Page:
Sponsors play an important role in a person’s recovery journey. While having a sponsor is a common practice for many different approaches to sobriety, especially in 12-Step programs, they are not an absolute necessity for a successful recovery path.
Having a sponsor can be an incredible resource at any stage in recovery. Looking at the role that they play can help someone decide if they would like to have a sponsor and what kind of sponsor would be right for them.
What Is a Sponsor?
Sponsors are peers who have lived through the recovery process themselves. These are individuals who have navigated detox, residential treatment, and sober living. Sponsors are intimately aware of the unique difficulties that are part of the transformative process to a healthy, sober lifestyle.
These individuals are often still managing their own sobriety and have maintained their sober lifestyle while learning about the intricate complexities of sustained recovery. Having a sponsor can be a good way for those in recovery to receive guidance on the personal aspects of recovery. Sponsors may also offer pertinent advice on how they tackled many of their own hurdles.
Sponsors are there to answer the phone when a sponsee needs a sympathetic ear, is struggling with urges or triggers, or needs advice or encouragement to stay strong in their recovery. These supporters are not just there for support, they also play an important role in keeping a sponsee honest and accountable about their sobriety. In this way, sponsors can be good role models for staying sober and navigating one’s recovery.
Is a Sponsor Necessary?
It is normal for one to be a bit wary of having a sponsor involved in their personal life, as a sponsor/sponsee relationship requires trust and vulnerability from both parties involved. Those who have a sponsor are choosing to trust their sponsor with personal information and difficult experiences while they learn to develop their sober identity.
That being said, having a sponsor is an invaluable resource that greatly aids in the recovery process. It can provide a supportive safety net or practical lifestyle advice that has already proven to be effective for maintaining one’s recovery.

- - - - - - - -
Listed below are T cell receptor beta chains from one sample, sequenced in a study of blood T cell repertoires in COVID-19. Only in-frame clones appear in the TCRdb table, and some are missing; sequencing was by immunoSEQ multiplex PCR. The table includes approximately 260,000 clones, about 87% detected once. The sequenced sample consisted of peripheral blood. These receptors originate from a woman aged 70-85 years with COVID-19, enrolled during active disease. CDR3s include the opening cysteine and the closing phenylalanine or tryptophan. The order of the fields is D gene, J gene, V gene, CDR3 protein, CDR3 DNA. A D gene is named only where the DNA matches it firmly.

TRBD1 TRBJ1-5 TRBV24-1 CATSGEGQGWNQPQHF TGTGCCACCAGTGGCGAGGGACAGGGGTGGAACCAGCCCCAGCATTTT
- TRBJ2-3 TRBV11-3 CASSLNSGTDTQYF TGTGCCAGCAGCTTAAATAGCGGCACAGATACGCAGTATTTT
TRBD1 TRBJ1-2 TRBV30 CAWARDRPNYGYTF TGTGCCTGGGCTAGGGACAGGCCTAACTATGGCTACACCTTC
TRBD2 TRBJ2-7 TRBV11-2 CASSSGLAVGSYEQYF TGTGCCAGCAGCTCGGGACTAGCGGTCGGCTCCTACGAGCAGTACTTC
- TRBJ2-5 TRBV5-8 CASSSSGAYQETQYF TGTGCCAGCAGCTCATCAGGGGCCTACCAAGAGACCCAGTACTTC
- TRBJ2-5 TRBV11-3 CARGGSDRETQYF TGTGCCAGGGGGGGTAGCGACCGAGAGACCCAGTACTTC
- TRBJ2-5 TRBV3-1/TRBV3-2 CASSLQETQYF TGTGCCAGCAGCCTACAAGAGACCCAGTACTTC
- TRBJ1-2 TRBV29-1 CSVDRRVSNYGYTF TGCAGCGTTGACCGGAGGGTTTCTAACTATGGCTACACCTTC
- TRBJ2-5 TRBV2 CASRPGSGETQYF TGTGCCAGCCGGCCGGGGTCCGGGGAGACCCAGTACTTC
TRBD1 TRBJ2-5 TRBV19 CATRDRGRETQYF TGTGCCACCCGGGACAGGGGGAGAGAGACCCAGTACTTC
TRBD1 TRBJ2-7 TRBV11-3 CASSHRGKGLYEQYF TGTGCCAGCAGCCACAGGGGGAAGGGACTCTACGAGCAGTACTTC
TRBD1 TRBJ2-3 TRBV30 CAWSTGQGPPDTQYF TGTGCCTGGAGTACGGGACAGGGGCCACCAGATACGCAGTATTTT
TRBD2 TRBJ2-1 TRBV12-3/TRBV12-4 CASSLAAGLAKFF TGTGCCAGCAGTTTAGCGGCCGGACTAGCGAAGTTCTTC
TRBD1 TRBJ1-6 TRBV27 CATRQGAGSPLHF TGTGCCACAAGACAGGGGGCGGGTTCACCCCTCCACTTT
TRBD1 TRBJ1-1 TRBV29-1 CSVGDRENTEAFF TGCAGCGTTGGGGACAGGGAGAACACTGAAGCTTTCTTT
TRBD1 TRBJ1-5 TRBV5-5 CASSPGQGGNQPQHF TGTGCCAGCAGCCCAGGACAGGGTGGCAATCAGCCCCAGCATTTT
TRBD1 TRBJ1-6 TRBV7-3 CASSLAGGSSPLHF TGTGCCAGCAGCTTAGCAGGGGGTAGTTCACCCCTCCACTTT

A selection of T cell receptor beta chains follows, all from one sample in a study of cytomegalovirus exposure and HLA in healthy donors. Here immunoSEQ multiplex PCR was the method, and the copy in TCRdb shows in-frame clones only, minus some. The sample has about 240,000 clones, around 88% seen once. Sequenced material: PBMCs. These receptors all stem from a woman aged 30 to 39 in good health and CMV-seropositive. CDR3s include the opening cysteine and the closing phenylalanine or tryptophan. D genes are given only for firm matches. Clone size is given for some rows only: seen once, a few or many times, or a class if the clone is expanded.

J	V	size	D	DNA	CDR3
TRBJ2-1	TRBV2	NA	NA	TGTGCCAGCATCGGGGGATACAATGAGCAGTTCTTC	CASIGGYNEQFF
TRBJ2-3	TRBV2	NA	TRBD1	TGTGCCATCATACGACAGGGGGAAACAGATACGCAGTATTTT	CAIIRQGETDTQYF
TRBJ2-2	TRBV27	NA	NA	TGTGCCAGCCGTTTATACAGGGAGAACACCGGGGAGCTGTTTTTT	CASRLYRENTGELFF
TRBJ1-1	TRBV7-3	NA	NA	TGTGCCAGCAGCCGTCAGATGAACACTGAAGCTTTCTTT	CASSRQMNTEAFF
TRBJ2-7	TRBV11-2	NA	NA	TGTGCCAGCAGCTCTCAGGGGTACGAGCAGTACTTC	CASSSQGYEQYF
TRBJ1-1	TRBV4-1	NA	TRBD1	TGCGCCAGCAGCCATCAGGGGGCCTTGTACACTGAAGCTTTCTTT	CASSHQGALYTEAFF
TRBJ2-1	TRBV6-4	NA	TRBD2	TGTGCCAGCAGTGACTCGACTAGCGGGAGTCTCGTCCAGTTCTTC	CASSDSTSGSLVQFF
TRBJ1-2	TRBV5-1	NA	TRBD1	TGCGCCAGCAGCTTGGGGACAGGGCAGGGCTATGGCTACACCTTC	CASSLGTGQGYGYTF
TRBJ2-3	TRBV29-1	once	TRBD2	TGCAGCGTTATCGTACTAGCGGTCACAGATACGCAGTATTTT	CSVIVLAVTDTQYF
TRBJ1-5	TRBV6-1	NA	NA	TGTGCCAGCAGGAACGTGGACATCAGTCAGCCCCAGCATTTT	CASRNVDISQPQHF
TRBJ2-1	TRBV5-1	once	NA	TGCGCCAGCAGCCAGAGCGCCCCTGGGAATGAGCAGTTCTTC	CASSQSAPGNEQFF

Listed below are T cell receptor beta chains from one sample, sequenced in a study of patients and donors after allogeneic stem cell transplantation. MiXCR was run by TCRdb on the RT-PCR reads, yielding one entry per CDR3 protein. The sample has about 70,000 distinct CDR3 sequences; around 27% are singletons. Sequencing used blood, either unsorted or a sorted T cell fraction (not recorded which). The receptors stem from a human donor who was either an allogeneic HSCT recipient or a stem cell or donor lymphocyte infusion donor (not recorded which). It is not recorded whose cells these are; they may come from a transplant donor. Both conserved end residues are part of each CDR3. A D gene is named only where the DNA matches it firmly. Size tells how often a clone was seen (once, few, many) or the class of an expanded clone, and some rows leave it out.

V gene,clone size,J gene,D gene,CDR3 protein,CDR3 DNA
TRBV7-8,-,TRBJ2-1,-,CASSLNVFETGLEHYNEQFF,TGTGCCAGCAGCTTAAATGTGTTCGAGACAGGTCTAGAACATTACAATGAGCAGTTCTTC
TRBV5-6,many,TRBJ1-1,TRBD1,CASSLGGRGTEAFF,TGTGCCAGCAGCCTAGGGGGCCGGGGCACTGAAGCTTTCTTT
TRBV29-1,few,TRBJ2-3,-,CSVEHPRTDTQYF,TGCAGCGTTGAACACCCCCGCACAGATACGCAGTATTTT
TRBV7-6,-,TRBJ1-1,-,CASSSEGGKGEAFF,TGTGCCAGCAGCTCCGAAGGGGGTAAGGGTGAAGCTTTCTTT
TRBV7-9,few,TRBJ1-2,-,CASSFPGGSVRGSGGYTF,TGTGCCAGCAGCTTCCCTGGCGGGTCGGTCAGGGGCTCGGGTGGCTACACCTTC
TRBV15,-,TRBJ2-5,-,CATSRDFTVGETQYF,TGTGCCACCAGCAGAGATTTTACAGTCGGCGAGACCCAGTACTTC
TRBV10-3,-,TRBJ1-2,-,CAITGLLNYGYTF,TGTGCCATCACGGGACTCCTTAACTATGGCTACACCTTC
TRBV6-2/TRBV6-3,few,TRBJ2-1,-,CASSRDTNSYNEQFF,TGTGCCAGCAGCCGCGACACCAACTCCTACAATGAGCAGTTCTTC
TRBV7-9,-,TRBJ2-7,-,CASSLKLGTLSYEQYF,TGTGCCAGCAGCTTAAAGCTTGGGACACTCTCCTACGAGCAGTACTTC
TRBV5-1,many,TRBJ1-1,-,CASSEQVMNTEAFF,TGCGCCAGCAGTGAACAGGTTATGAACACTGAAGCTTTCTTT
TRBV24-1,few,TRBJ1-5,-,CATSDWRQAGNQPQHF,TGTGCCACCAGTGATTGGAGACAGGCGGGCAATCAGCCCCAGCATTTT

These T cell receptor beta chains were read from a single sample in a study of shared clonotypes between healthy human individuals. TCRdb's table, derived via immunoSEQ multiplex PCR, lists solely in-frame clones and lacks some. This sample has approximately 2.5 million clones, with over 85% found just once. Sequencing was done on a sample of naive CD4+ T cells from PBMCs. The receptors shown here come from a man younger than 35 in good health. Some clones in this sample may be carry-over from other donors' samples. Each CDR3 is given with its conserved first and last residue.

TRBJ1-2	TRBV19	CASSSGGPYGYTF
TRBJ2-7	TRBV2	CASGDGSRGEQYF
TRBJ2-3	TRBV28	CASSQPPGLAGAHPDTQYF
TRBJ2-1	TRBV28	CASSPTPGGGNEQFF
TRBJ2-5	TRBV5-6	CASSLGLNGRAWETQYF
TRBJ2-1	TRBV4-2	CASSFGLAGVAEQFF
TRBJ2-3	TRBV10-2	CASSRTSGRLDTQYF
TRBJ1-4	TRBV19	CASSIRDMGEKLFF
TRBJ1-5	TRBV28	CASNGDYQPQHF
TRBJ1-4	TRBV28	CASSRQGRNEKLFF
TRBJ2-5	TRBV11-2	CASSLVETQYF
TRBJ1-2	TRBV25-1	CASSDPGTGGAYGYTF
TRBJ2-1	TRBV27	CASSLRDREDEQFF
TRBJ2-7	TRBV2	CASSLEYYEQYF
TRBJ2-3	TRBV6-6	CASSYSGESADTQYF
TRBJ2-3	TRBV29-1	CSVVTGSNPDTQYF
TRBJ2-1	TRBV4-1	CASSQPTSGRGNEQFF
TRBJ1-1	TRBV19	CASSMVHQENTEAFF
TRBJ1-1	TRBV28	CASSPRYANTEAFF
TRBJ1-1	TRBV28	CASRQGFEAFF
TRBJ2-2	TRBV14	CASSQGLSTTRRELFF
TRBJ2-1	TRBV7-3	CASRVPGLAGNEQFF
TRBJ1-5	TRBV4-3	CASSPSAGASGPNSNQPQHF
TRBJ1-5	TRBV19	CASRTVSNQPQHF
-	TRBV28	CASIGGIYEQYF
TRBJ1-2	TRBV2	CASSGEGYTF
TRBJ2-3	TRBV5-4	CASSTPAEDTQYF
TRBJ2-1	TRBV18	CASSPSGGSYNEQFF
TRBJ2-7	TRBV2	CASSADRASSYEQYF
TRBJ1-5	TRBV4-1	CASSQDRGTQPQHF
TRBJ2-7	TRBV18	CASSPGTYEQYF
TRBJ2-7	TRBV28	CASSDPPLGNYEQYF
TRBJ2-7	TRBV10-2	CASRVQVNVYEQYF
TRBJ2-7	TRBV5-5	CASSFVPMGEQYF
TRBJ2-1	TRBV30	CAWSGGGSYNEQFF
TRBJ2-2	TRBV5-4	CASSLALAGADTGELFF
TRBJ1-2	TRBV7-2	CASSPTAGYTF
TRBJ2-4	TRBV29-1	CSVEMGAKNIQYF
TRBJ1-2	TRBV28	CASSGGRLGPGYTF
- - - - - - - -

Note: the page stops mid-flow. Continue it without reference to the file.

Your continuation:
However, having personal outlets and a supportive network of family, friends, and sober peers can be more important than a single sponsor. A sponsor may not be necessary if a person already has a robust support network. Sober peers and family members can all provide a great deal of support and may be able to help fill some of the roles that a sponsor offers.
It is important to make sure that the people in one’s support network are well educated regarding substance use disorders (SUDs) and are willing and able to provide appropriate kinds of guidance and assistance when needed. Having a supportive family throughout one’s recovery is undoubtedly powerful. Although, it may be necessary for them to participate in family programs or receive professional education about addiction in order to effectively fill the role of a sponsor.
Sponsors are essential for their intimate knowledge and understanding of addiction and the recovery process. Adding a sponsor to one’s support network could be extremely beneficial, especially if an individual does not have supporters who have the same kind of education and experience with addiction and SUDs.
What to Look For in a Sponsor
Sponsors can have an incredible impact on one’s recovery. It is important to find the right sponsor for each individual. Despite their important role, if an individual does not have a good fit with a particular sponsor, it can be more beneficial to put off getting a sponsor until the right one comes along. It is better to not force this kind of intimate and vulnerable relationship if one is not comfortable with the other person.
Each individual’s needs and preferences for a sponsor will be different. However, there are some key traits to look for when searching for a sponsor. Effective sponsors:
- Are emotionally and physically available
- Pick up the phone when needed
- Have successfully maintained sobriety themselves
- Have a system for holding one accountable
- Actively challenge one’s recovery
- Have clearly defined personal goals
- Have developed effective communication strategies
- Are personally invested in their sobriety as much as another’s
Having a sponsor can be a great, informative avenue of support. However, forcing this relationship can be difficult. It may be more beneficial for an individual to look to others in their support network to develop these aspects until the right sponsor is available.
Sponsors can have a major influence on one’s recovery by providing guidance, accountability, and support for one’s recovery through their knowledge and experience. Whether you are considering getting a sponsor, or simply looking to expand your community and support, Everlast Recovery Centers can help you find the help you need. We champion the personalized aspects of each client on their recovery path. We are ready to work with you to find the best approach to your sobriety, such as finding a sponsor and developing effective coping strategies. Your time with us is personalized each step of the journey, from detox and residential care to your continued support after completing treatment as alumni. This includes individual and group therapy, psychoeducation, 12-Step programming, art, music, eye movement desensitization and reprocessing (EMDR) therapy, and much more. For more information on how we can personalize your time with us or to speak to a caring, trained staff member, call us today at (866) 388-6925.